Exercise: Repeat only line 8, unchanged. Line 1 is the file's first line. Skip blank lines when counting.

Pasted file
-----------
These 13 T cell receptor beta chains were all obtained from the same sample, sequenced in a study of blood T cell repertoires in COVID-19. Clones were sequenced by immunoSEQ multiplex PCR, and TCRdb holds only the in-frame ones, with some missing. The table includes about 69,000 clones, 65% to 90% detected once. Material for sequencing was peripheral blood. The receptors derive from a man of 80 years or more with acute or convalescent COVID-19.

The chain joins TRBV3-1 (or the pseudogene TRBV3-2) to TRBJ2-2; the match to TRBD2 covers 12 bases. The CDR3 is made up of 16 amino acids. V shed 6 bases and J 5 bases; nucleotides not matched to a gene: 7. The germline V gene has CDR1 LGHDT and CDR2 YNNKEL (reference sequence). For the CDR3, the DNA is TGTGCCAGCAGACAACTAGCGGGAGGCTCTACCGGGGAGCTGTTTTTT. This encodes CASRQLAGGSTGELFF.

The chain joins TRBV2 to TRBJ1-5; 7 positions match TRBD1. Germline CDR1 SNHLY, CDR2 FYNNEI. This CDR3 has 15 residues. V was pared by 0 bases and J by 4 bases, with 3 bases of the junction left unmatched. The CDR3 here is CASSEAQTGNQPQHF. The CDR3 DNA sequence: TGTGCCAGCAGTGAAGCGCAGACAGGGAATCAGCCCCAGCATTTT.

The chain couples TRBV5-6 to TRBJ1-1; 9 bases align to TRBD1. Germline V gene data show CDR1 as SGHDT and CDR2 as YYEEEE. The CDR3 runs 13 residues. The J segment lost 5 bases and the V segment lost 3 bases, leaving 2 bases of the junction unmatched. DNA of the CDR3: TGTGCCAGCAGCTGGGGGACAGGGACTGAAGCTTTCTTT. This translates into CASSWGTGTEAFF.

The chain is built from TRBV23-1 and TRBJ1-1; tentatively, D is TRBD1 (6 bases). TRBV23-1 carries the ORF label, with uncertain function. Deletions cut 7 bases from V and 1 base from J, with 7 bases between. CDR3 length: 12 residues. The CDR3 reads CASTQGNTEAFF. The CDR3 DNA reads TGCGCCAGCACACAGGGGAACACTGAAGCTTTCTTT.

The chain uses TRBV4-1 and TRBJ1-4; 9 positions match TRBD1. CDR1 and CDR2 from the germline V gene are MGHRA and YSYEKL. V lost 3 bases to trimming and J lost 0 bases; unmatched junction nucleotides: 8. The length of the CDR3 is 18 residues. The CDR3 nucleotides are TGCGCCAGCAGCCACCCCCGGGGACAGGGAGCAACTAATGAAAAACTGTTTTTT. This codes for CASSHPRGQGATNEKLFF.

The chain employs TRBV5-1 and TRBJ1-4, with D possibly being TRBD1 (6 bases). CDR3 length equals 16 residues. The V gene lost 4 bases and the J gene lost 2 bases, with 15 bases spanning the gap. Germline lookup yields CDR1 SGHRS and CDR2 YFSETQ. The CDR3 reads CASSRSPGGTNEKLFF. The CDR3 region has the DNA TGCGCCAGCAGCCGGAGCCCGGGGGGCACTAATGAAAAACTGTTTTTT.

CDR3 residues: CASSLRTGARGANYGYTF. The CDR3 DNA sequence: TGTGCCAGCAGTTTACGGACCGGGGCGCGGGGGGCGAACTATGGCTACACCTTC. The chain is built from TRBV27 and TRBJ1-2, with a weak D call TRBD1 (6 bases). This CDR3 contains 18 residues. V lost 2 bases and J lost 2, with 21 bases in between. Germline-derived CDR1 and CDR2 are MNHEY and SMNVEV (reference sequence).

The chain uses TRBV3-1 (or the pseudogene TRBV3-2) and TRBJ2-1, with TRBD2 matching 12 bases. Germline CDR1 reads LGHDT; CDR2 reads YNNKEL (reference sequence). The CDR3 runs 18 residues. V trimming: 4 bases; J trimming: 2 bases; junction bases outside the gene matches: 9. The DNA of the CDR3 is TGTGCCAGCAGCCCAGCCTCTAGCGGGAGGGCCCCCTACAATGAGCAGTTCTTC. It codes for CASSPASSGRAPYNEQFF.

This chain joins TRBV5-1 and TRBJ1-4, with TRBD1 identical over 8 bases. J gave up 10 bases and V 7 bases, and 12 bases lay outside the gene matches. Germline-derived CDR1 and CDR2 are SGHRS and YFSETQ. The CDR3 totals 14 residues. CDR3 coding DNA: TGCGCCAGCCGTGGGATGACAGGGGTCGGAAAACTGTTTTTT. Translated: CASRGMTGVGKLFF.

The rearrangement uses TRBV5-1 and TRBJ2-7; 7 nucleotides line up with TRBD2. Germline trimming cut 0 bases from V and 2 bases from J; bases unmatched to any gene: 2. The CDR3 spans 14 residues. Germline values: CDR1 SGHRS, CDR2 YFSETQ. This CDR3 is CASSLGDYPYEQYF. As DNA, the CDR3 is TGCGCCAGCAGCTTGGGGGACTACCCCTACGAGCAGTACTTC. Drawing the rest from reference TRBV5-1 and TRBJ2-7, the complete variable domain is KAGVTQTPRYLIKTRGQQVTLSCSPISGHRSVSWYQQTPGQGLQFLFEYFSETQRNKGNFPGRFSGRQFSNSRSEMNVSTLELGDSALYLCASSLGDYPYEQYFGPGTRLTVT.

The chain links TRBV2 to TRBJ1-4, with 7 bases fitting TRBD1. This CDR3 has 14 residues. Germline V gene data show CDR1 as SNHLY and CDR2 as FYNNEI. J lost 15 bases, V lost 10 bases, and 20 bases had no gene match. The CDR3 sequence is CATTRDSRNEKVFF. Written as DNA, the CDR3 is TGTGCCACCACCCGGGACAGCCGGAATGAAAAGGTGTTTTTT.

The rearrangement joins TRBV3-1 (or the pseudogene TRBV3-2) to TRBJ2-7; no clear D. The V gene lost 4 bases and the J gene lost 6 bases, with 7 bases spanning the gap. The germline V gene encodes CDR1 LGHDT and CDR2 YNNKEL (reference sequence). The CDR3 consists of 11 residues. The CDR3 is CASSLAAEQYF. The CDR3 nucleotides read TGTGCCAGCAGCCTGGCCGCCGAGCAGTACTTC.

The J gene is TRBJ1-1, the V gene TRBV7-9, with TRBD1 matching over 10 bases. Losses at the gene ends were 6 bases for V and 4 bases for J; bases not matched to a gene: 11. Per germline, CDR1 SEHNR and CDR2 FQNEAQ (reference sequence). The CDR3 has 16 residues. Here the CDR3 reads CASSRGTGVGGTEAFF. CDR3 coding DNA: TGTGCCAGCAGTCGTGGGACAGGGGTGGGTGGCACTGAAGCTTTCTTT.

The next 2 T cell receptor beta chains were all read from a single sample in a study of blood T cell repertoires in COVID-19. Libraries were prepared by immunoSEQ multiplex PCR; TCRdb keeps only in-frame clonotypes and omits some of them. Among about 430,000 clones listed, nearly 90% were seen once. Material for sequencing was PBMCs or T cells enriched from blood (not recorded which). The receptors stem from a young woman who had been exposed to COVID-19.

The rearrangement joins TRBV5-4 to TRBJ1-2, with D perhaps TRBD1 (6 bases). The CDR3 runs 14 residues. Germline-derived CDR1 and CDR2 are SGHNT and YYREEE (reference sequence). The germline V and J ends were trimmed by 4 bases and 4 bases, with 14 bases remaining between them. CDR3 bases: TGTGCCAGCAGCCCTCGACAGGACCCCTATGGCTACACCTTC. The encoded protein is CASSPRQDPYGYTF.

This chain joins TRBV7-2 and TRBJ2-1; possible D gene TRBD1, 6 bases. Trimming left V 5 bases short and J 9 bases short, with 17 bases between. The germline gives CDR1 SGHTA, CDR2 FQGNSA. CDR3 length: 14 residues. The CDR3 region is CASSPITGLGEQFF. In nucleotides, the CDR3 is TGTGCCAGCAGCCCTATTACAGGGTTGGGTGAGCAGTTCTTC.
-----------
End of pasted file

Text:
CDR3 residues: CASSLRTGARGANYGYTF. The CDR3 DNA sequence: TGTGCCAGCAGTTTACGGACCGGGGCGCGGGGGGCGAACTATGGCTACACCTTC. The chain is built from TRBV27 and TRBJ1-2, with a weak D call TRBD1 (6 bases). This CDR3 contains 18 residues. V lost 2 bases and J lost 2, with 21 bases in between. Germline-derived CDR1 and CDR2 are MNHEY and SMNVEV (reference sequence).